stodge said:

    Afternoon all :)

    Once again I’m respectfully going to disagree with the key premise of this thread. I recognise for OGH and others the experience of 1992 casts a long shadow.

    The polling in England continues to show a 13-17% swing from Conservatives to Labour - more than enough to guarantee a substantial Labour majority. As for Reform, there’s no polling evidence to show they would switch en bloc to the Conservatives. A quarter would vote Tory if there were no Reform candidate but I think Tice is determined to put up a full slate.

    As for the 2019 Conservative vote, between 15-18% of that vote is going Labour if the polls are right. That’s not a small number given the size of the vote. One sixth of 45 equals seven and a half so that’s 7.5% moving directly with about the same peeling off to Reform, Greens and LDs.

    That’s where we are right now - Labour in the mid 40s, Conservatives just south of 30% and the LDs just north of 10%.

    That may be where we are in May or October next year - it may not. Historical evidence is mixed - it may already be game over for the Conservatives after what would be 14 years in Government.

    History rarely follows symmetrically - this may not be 1997 or 1992 but perhaps 1964 but again it’s more likely, as with the sentiments of a growing number of voters, to be none of the above.


    In January Peter Kellner opined that on UNS Labour would get a majority on a 13 percent point lead over the Tories. Such a lead is far for assured.

    Though I suspect if Scotland continues going towards Labour that 13 points may be reduced a bit; as it would also be for tactical voting.

    It's been a while since UNS has reliably mapped onto seats, isn't it?

    Since the rise of the Alliance in '83?
    Indeed. There still needs to be a system for simple folk like me to turn polling into seats in a rough and ready way.

    A few elections ago the great Iain Dale tried to predict seat results seat by seat nationally by individual analysis, knowledge and intuition. It was very informative, and astonishingly wrong across the board.

    ‘Great’ in what sense ?

  • Options
    algarkirkalgarkirk Posts: 10,522
    Taz said:

    algarkirk said:

    algarkirk said:

    stodge said:

    Afternoon all :)

    Once again I’m respectfully going to disagree with the key premise of this thread. I recognise for OGH and others the experience of 1992 casts a long shadow.

    The polling in England continues to show a 13-17% swing from Conservatives to Labour - more than enough to guarantee a substantial Labour majority. As for Reform, there’s no polling evidence to show they would switch en bloc to the Conservatives. A quarter would vote Tory if there were no Reform candidate but I think Tice is determined to put up a full slate.

    As for the 2019 Conservative vote, between 15-18% of that vote is going Labour if the polls are right. That’s not a small number given the size of the vote. One sixth of 45 equals seven and a half so that’s 7.5% moving directly with about the same peeling off to Reform, Greens and LDs.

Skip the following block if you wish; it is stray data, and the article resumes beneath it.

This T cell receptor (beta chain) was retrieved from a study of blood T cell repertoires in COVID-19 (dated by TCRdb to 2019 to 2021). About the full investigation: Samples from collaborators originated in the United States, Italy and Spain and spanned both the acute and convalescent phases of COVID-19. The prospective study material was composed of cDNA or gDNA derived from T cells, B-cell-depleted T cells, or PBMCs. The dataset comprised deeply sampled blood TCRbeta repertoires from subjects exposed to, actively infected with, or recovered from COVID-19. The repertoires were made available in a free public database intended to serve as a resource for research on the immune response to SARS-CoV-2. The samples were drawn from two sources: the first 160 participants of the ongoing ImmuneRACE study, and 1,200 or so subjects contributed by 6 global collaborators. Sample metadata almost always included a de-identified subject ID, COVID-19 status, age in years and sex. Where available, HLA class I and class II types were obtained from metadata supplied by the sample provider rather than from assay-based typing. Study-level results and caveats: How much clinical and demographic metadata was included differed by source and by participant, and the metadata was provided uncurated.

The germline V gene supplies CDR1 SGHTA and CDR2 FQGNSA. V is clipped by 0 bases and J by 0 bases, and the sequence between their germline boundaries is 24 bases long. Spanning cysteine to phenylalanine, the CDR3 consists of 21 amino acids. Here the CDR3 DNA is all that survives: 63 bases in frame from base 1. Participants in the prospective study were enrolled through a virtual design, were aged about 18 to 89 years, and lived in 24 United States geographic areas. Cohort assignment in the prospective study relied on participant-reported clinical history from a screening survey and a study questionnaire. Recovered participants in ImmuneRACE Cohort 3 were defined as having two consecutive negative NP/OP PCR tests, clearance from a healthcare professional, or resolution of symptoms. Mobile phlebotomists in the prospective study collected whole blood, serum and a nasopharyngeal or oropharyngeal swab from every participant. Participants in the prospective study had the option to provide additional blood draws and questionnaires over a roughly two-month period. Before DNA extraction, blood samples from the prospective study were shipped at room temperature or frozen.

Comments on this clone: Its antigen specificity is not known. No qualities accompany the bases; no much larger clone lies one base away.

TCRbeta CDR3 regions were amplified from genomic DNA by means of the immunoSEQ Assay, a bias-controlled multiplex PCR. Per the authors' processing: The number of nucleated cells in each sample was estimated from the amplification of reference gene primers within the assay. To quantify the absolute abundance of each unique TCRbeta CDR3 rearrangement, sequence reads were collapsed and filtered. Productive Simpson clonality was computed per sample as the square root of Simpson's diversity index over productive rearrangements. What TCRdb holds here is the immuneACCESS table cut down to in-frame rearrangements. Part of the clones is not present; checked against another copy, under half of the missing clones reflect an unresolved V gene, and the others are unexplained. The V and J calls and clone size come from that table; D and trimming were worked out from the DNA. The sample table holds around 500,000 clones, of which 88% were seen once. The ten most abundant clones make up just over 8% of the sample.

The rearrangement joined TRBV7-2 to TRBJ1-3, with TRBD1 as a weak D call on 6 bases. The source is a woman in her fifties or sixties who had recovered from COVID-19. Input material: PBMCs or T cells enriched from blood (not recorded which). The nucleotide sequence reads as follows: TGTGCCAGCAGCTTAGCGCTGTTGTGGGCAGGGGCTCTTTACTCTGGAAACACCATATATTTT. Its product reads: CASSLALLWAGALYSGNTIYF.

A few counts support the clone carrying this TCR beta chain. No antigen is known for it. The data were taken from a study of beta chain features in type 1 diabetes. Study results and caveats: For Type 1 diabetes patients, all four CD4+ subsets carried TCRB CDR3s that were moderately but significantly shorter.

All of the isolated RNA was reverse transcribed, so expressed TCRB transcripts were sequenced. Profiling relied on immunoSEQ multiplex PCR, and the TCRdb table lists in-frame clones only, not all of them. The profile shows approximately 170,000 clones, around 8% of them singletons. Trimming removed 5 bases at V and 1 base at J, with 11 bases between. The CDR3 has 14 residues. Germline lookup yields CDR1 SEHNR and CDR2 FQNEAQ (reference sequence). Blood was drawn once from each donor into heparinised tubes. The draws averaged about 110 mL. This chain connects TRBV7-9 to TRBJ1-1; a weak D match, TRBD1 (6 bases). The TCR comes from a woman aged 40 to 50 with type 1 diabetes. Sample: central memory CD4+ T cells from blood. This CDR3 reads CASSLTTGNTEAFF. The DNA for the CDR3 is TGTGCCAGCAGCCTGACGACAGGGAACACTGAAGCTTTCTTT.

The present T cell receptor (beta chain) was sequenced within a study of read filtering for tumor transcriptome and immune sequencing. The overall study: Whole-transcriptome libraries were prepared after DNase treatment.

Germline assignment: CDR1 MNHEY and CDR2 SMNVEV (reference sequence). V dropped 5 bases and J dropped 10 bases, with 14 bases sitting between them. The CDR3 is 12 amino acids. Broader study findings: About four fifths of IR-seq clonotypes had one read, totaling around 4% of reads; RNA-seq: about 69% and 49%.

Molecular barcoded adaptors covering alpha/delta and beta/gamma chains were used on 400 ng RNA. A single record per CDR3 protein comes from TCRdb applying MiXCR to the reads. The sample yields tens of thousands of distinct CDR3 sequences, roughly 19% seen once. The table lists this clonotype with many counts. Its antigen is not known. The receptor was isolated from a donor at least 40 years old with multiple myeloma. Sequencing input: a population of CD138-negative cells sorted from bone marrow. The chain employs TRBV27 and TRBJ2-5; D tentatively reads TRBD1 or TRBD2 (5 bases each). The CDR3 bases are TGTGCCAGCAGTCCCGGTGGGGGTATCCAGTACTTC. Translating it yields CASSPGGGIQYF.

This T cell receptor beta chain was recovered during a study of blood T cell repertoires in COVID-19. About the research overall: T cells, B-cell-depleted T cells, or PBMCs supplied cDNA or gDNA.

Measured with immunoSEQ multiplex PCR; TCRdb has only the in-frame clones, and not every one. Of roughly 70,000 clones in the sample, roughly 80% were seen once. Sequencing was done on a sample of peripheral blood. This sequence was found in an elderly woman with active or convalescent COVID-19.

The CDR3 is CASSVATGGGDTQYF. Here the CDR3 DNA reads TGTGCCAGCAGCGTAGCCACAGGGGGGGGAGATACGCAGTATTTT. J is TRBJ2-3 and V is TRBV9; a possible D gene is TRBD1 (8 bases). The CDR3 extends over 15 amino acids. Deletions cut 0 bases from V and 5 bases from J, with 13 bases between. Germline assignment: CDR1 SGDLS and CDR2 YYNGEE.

That’s where we are right now - Labour in the mid 40s, Conservatives just south of 30% and the LDs just north of 10%.

    That may be where we are in May or October next year - it may not. Historical evidence is mixed - it may already be game over for the Conservatives after what would be 14 years in Government.

    History rarely follows symmetrically - this may not be 1997 or 1992 but perhaps 1964 but again it’s more likely, as with the sentiments of a growing number of voters, to be none of the above.


    In January Peter Kellner opined that on UNS Labour would get a majority on a 13 percent point lead over the Tories. Such a lead is far for assured.

    Though I suspect if Scotland continues going towards Labour that 13 points may be reduced a bit; as it would also be for tactical voting.

    It's been a while since UNS has reliably mapped onto seats, isn't it?

    Since the rise of the Alliance in '83?
    Indeed. There still needs to be a system for simple folk like me to turn polling into seats in a rough and ready way.

    A few elections ago the great Iain Dale tried to predict seat results seat by seat nationally by individual analysis, knowledge and intuition. It was very informative, and astonishingly wrong across the board.

    ‘Great’ in what sense ?

    In the sense of approximating to good egg, does political journalism without bombast, member of the good chaps club of the political world. Broadly manages to appear as if he is not a sociopath, psychopath, narcissist or maniac. Hold his beliefs rationally and subject to the possibility of being wrong.

    In his world these are not trivial achievements.

  • Options
    mwadamsmwadams Posts: 3,139
    algarkirk said:

    DavidL said:

    20 years to watch Philip Schofield on This Morning and I missed every one of them. That's about 1825 chances and I blew them all. Sometimes I think I just waste my life and its bit me hard here.